MOSQUE WITHIN URBAN CONTEXT Modern life especially in urbanized areas is associated with the usual issues of congestion, space constraints and socio-economic problems which makes planning and design a vital aspect in developing compact urban areas. It should be viewed and approached with the perspective of sustainability within the context of a modern culture and lifestyle (Barrett, 2000; Shaari, Abdullah Mohd Asmoni, Afiq Lokman, Abdul Hamid, & Mohammed, 2015). Religious buildings, including temples, churches, synagogues and mosques have always been one of the integral components of the urban layout (Ayhan & Mert Cubukcu, 2010). The Mosque as a vital part of a Muslim majority area therefore helps support the change process. Its existences as part of urban landscape (1) improves quality of life and (2) fosters growth within the community in the social, moral and even economic sense (Ziari, 2004). In recent years, the concept of urban development has led to sustainable urban growth, in both micro and macro levels. The quality of life is directly related to the quality of the environment and therefore space and its structures can change and transform the quality of life. It changes communication networks, social and economic development aspects of society and more importantly the influence the reaction of the population. Religious buildings, including temples, churches, synagogues and mosques have always been one of the integral components of the urban layout (Ayhan & Mert Cubukcu, 2010). The Mosque as a vital part of a Muslim majority area therefore helps support the change process. Its existences as part of urban landscape (1) improves quality of life and (2) fosters growth within the community in the social, moral and even economic sense (Ziari, 2004). Religious scholars emphasized the presence of the mosque as a condition for a society to fulfil its Islamic way of life in the city. As (Hakim, 1989) noted from his study of the Islamic literature that the city should have a congregation mosque, masjid al-Jami, in which the Friday sermon was given and in which the city’s residents and its surroundings were served (Al-Hathloul, 2004). This importance was first established by the construction of the Prophet’s m osque in Madinah (Asif et al., 2015). The mosque served both as a place of worship and as a community center for the city, and thus played an important function in the formation of the new society.

QUALITATIVE STUDY ON SELECTIVE CASES In this section a brief discussion will be presented on selected mosques around the world. As this paper will focus on developing a framework for urban mosque in Nusantara context primarily, the selection of mosques follows several criteria. 1. To study mosque in Nusantara context, mosques within this region are chosen. (i.e. Indonesia, Honk Kong, Singapore). 2. Among the selected regions, cities with high density of population are chosen to ensure [307]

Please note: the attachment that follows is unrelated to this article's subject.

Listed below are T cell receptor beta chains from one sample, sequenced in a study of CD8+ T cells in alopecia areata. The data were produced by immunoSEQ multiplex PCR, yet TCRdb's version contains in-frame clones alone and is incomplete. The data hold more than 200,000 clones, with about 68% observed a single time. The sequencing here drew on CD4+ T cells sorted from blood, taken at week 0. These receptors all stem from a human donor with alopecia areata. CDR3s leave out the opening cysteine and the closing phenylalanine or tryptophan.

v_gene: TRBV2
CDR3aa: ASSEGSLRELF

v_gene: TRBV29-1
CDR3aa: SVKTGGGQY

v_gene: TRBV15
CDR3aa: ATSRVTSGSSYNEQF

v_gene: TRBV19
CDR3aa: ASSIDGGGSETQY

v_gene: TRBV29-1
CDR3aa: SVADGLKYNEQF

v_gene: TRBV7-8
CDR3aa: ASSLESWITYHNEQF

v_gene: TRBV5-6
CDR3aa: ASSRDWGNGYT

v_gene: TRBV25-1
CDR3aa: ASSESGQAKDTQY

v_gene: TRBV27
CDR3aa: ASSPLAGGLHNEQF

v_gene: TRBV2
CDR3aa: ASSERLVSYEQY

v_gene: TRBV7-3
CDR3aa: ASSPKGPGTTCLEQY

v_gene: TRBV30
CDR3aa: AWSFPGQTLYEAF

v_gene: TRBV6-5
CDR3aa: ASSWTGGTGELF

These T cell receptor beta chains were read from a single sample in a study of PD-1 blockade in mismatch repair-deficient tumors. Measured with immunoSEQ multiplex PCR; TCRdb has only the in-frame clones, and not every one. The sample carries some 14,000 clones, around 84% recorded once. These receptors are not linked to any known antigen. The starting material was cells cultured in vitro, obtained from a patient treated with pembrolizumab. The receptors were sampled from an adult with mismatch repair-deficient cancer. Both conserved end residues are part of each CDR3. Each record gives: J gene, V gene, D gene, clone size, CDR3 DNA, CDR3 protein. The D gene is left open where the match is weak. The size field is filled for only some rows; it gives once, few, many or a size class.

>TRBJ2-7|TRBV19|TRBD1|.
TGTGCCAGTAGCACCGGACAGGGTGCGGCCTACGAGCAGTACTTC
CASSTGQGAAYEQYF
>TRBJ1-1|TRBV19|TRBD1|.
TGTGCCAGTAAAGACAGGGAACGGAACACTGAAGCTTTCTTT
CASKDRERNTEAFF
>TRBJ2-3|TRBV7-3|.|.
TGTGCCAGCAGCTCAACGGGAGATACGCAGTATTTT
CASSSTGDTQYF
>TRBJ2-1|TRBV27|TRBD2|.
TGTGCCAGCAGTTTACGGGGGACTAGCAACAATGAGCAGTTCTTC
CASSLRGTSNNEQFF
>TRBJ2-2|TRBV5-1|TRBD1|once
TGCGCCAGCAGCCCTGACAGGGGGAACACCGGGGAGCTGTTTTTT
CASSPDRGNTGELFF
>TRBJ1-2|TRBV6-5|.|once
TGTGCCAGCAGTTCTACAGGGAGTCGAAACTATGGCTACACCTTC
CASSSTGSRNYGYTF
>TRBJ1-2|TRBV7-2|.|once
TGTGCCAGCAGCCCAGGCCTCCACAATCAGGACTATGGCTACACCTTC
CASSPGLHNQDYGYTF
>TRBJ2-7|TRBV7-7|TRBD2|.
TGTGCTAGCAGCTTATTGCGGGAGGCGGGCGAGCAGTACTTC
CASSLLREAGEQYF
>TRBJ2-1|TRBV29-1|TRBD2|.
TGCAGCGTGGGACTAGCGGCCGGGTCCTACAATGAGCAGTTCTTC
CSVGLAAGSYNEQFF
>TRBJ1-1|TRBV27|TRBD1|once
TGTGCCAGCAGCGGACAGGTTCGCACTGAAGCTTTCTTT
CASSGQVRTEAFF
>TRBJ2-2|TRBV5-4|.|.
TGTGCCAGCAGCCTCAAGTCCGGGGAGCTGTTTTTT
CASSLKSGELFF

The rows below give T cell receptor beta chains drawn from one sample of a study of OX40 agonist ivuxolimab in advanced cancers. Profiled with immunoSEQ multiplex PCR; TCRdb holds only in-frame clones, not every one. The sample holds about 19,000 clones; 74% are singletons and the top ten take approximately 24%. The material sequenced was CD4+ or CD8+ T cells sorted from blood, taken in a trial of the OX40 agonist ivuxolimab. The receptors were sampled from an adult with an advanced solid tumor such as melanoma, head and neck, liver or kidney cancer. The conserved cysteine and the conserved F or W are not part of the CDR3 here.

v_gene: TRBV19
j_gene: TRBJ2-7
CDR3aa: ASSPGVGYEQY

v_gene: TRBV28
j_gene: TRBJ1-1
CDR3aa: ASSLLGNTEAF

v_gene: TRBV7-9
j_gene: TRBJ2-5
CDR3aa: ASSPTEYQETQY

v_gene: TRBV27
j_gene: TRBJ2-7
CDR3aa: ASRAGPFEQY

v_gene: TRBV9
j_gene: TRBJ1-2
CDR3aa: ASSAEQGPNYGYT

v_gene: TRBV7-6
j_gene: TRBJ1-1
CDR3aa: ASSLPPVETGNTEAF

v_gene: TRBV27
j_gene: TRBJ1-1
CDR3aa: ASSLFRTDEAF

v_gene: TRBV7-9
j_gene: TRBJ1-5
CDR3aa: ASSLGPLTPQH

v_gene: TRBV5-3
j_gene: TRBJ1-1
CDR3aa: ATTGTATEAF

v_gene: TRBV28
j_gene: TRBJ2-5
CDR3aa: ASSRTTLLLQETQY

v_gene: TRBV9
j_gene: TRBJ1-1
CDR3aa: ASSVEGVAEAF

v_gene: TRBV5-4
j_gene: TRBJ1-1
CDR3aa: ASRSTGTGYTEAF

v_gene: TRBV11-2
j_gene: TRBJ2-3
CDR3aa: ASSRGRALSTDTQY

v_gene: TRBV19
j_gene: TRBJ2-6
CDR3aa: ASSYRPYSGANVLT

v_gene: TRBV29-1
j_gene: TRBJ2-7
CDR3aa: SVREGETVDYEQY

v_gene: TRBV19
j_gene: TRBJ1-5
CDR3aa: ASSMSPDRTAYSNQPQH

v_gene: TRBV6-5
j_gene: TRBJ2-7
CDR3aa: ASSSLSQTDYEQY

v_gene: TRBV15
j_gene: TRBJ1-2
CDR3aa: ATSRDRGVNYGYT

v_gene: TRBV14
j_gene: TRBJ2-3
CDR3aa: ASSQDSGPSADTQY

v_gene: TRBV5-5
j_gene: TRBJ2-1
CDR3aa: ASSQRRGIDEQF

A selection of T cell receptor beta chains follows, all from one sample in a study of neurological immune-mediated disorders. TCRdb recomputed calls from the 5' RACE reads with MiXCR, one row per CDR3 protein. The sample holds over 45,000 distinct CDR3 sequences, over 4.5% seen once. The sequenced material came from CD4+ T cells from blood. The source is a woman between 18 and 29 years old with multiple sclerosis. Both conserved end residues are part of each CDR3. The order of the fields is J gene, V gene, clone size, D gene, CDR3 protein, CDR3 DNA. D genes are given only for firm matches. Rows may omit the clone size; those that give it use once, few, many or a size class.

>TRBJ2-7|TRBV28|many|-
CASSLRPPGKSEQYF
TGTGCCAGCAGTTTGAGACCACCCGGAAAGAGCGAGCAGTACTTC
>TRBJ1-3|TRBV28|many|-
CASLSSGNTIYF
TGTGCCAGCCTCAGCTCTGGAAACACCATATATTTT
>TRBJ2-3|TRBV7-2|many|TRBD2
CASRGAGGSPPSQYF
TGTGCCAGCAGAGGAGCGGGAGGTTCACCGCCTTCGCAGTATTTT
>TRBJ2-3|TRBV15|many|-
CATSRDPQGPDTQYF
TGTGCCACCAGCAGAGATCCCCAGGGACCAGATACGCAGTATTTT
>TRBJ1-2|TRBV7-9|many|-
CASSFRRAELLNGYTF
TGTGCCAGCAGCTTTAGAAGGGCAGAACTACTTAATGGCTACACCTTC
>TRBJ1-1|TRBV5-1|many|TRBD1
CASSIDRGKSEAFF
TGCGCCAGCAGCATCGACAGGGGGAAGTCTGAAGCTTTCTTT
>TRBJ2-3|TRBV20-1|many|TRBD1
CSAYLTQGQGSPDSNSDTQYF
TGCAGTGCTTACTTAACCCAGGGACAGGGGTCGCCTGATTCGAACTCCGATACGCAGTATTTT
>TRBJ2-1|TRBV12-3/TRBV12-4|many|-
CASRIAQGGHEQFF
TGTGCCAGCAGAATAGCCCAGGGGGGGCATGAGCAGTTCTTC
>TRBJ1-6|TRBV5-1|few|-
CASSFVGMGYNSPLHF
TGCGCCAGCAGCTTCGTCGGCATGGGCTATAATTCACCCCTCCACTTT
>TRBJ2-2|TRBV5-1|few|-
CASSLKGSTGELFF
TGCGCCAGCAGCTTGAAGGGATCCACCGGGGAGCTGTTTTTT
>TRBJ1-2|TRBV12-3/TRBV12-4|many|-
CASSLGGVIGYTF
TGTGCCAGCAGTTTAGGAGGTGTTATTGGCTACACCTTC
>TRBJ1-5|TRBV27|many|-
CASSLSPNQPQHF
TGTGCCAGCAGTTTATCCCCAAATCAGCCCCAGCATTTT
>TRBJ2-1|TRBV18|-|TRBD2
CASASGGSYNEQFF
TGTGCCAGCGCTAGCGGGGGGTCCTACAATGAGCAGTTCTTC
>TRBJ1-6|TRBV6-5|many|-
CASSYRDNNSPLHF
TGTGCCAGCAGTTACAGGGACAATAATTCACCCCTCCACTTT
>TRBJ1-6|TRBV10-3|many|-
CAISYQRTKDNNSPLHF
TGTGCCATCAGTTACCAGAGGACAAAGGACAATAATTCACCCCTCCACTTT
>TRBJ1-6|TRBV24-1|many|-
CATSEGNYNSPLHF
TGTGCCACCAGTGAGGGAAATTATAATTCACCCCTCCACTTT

Proceeding of INSIGHT 2018 1st International Conference on Religion, Social Sciences and Technological Education 25-26 September 2018 – Universiti Sains Islam Malaysia, Nilai, Malaysia.

that the selected mosques are situated in compact urban settings. 3. Type and size of mosque and functionalities, spatial topology and architectural features/designs are considered to select cases. Based on these criteria the selected mosques are (1) Istiqlal Mosque, Jakarta, (2) Kowloon Mosque & Islamic Centre, Hong Kong and (3) Masjid Al Islah Punggol, Singapore. Brief discussion on the cases are presented below.

Istiqlal Mosque, Jakarta Istiqlal Mosque, or Masjid Istiqlal, (Independence Mosque) in Jakarta, Indonesia is the largest mosque in Southeast Asia. This national mosque of Indonesia was built to commemorate Indonesian independence and named "Istiqlal", an Arabic word for "independence". The mosque was opened to the public 22 February 1978. Within Jakarta, the mosque is positioned next to Merdeka Square and the Jakarta Cathedral. Functions for Istiqlal mosque is extensive due to its size, it provides assistance to various institutions to provide indigent Indonesians social services, an accommodation place for pilgrims especially during the Ramadan season as well as the it’kaf which is a type of sermon for Qu’ran recitation. The mosque is able to serve iftar for about 3,000 people and another estimated 1,000 before dawn. For ordinary occasion, the mosque converts the terraces and surrounding areas to casual bazaars, conferences and other events for the community.